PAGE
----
Residents have expressed anger over a major police operation at a bonfire storage site in Derry on Thursday.
A number of residents in the Bogside said they awoke to scenes “like something out of 1969” on Thursday morning as a fleet of PSNI jeeps arrived as part of an operation to try and remove bonfire materials at Meenan Square.
They also warned that there seemed to be one rule for bonfires in unionist areas and another for those in nationalist areas.
Police said they attended the scene to ensure there was “no breach of the peace”, while a 15-year-old was arrested at the scene on suspicion of common assault.
Residents said police arrived in the Bogside at around 6am on Thursday. One woman said: “It was like something from 1969 to be honest. There were armed officers, jeeps, cameras on top of jeeps. It was far, far too much.
“When I look at these young people here today- they see not 100 yards from here, a bonfire that is celebrated, that is socially acceptable, that is partly funded, and then they stand now this morning and see armed officers coming in to remove their wood.
“I am no fan of bonfires by any means but I will not encourage the children of this area to accept that discrimination. If it is not the case that all bonfires are stopped then you cannot stop one and allow the other to continue.”
Another woman said: “It was like going back to the 70s- armed men standing over wee boys. I felt threatened coming out my front door.”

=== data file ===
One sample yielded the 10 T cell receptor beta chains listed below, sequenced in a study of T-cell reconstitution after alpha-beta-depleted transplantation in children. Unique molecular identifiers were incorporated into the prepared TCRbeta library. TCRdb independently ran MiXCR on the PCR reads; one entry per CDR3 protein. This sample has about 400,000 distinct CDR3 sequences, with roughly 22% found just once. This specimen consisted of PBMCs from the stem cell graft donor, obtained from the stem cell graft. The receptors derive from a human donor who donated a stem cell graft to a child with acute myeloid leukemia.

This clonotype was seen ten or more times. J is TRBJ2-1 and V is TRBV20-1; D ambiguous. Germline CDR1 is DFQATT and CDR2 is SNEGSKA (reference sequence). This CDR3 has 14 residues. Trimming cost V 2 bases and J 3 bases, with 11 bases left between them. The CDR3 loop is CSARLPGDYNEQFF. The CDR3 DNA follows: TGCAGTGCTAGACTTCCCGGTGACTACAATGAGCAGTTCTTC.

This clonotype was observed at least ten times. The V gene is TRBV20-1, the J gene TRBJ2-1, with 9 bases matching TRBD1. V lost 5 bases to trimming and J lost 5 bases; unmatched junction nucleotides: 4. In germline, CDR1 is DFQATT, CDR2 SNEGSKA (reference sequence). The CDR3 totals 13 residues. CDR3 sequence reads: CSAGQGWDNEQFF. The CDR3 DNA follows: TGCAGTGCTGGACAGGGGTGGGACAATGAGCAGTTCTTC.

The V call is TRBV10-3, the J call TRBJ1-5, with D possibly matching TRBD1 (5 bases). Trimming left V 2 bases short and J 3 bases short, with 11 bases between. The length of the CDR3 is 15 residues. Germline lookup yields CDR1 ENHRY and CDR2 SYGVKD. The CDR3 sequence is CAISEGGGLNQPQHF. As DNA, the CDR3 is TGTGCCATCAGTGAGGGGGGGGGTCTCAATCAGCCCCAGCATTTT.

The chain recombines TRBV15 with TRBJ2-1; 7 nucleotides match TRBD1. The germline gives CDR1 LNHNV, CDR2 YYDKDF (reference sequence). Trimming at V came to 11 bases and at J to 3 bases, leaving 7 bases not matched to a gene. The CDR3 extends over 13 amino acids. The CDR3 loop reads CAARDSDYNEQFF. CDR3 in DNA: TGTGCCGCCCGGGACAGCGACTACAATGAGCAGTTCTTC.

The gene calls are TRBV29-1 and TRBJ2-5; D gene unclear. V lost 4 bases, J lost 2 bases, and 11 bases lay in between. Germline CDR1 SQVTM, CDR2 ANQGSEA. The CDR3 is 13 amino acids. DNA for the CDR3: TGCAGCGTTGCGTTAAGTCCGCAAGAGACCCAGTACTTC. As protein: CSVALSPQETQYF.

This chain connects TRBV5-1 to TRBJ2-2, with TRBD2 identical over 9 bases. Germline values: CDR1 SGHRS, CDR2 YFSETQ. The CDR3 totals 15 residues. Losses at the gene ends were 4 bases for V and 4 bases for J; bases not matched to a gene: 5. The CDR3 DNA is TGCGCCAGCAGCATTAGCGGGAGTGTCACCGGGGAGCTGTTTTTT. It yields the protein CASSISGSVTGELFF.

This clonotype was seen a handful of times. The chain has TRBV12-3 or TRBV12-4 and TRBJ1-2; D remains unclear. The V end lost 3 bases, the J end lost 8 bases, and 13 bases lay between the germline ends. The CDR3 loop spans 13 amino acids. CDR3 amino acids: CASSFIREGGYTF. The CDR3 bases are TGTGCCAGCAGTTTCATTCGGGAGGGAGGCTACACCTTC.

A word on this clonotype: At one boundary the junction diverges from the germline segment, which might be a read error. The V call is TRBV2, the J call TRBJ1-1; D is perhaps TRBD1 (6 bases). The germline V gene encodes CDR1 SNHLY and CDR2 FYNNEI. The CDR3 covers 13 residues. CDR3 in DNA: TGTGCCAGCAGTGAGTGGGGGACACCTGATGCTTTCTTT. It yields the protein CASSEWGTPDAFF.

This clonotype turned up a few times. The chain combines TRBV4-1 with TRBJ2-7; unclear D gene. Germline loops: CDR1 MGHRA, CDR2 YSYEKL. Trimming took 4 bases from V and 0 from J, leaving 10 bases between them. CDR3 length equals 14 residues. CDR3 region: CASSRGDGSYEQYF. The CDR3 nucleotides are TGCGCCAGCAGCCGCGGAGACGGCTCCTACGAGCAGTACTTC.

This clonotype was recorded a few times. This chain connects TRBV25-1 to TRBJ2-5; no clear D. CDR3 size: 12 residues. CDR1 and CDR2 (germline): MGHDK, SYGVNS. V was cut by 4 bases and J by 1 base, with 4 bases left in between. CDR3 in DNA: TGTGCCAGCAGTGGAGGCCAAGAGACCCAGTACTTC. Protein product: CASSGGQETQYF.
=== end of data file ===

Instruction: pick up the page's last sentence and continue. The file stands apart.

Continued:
There have been concerns expressed by authorities over the potential for an explosion because the Meenan Square site is close to an electricity substation. A recent survey of residents also found most did not want a bonfire there.
However one woman said that last year the bonfire was moved to below the City Walls and there was no issue with it.
Also speaking at the scene, Independent Councillor Gary Donnelly said: “A lot of residents out here this morning aren’t necessarily pro-bonfire but they don’t want TSG members manhandling young teenagers. There is quite clearly a difference being made between young people here and young people in the Fountain and it is sending a bad message out.”
PSNI Chief Inspector Gordon McCalmont said: “We acknowledge that bonfires represent an important part of Northern Ireland’s culture and legacy, but also that they can cause concerns among some communities.
“While the physical removal of bonfire material is not a matter for police, we will assist other lead statutory partners if called upon to do so. We attended Meenan Square this morning to ensure there was no breach of the peace.”